FDA Halts Hangover Claims
It’s not uncommon for new businesses to apply for exhibition at Natural Products Expos with “hangover” treatments, either as beverages or more commonly, dietary supplements. Typically, the labeling includes claims that the products minimize and sometimes prevent hangovers. Applicants can be surprised to learn these claims fall outside Expo Standards.
In late July, FDA issued warning letters to seven companies marketing “hangover” products saying the claims on these products, all labeled as dietary supplements, established them as drugs because they were intended for use in the cure, mitigation, treatment, or prevention of disease. The most common reaction from our exhibitors eager to market products like these is that they don’t consider hangover a disease. Steve Mister, President and CEO of the Council for Responsible Nutrition (CRN), reflects that sentiment in a Natural Products Insider article written by Josh Long: “[m]any in the industry have disagreed with FDA for years about the characterization of hangover claims as a disease claim. It is not like you are saying ‘alcoholism’ and it’s hard to … argue that a hangover is a disease.’”
FDA, however, asserts that alcohol intoxication is the disease and hangover the sign or symptom of that disease. By regulation, statements that a product has an effect on the characteristic signs or symptoms of a disease, like relieving or preventing a hangover, are considered disease claims by FDA. Alcohol intoxication like other types of poisonings, FDA explains, “causes dose-related dysfunctioning and damage, ranging from mild impairments to death.” It is alcohol intoxication, which “causes temporary damage to brain function, causing impairments of judgement, attention, reflexes, and coordination,” that meets the regulatory definition of disease.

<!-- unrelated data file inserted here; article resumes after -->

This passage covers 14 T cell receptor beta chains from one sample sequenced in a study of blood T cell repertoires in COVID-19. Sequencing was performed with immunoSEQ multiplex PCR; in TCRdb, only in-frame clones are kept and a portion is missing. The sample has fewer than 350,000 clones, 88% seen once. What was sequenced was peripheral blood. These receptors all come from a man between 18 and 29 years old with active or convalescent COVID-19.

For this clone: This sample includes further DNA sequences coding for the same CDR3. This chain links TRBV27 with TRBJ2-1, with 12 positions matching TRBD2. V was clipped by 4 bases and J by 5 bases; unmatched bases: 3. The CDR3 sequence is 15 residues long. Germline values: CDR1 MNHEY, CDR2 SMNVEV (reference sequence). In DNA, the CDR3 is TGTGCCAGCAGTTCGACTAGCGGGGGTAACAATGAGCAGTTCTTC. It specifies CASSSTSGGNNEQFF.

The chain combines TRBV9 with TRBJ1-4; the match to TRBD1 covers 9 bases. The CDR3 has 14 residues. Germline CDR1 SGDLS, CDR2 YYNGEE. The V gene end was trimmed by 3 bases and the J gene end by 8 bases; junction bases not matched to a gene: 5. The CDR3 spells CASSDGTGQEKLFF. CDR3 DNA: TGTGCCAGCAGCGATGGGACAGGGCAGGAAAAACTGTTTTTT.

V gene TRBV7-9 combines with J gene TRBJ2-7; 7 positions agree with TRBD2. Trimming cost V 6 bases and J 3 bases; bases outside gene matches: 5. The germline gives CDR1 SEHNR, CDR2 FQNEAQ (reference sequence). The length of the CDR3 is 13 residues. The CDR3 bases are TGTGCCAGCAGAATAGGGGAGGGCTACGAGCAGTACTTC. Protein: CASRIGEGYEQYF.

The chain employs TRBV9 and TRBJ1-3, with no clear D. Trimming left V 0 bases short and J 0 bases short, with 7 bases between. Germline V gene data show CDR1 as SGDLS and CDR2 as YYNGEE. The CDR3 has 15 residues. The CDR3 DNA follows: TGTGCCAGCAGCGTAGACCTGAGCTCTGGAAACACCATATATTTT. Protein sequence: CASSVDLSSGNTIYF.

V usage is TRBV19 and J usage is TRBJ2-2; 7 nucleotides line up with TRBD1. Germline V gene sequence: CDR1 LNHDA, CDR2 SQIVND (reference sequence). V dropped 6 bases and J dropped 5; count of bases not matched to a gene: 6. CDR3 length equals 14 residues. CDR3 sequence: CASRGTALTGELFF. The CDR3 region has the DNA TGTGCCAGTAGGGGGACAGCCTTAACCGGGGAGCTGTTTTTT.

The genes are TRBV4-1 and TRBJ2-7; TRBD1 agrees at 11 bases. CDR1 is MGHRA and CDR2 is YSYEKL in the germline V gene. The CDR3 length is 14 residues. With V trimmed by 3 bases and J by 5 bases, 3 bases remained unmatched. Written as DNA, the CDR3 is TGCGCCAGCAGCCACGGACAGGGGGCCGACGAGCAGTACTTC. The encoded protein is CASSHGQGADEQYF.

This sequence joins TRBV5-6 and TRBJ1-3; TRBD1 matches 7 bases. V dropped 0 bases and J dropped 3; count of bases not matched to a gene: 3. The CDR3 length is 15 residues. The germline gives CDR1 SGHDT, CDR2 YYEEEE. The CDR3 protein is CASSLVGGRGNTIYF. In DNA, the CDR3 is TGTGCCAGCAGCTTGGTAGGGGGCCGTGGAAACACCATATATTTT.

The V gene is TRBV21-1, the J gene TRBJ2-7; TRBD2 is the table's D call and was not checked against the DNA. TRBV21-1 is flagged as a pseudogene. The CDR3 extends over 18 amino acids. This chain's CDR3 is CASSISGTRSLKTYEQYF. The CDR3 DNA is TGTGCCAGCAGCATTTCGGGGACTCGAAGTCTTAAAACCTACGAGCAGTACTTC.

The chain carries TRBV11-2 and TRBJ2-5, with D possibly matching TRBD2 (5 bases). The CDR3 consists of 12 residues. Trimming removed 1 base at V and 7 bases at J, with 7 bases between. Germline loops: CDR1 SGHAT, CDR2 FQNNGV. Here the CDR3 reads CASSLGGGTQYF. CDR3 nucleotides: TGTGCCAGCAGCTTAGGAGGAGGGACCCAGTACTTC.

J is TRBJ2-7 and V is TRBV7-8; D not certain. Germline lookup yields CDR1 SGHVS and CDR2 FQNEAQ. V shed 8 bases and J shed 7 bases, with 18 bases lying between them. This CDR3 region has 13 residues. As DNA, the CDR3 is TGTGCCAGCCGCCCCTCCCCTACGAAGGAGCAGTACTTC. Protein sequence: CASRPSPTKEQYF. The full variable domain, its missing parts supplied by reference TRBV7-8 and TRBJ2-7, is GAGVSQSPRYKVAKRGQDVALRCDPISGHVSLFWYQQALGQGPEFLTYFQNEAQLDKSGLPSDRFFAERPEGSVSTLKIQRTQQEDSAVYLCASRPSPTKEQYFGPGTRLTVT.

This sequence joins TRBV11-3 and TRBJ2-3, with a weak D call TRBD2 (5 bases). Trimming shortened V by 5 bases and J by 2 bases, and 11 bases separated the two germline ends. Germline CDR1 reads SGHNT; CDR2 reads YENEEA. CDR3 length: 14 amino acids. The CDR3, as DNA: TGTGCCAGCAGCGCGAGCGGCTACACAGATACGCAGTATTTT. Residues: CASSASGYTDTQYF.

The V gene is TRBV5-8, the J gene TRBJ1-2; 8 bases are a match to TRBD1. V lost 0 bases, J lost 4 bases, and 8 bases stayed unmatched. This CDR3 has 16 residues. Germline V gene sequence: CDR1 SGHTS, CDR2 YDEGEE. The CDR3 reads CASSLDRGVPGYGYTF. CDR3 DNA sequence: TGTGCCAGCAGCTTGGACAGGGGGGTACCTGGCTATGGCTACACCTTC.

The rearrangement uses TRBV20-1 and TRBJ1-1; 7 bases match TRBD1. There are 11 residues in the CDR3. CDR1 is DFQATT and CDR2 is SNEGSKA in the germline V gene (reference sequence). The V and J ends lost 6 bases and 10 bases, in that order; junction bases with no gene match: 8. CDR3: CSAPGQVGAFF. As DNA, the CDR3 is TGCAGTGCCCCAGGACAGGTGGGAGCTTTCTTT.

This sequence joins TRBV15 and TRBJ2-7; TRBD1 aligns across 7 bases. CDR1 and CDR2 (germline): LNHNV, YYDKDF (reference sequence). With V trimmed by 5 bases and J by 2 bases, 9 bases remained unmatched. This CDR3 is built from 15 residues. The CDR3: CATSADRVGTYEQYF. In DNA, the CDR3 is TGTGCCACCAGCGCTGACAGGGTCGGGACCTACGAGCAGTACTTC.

Often, exhibitors point out that their products never claim to prevent hangovers. Instead, they simply help metabolize alcohol more quickly, or detoxify with herbs. Manufacturers, however, will want to consider the kinds of claims cited by FDA in its warning letter to LES Labs: “DETOXX FOR HANGOVERS,” “…helps reduce hangover symptoms,” “natural ingredients … helping to metabolize the toxins that cause hangover symptoms.” Because products that treat the symptoms of disease are considered disease statements themselves, even these kinds of claims are objectionable.
In its July 29th Constituent Update, FDA stressed its particular concern that young adults might believe using a “hangover” product could substitute for drinking in moderation and could prevent or minimize health problems associated with excessive alcohol use. Products marketed to young adults will likely draw increased scrutiny from FDA.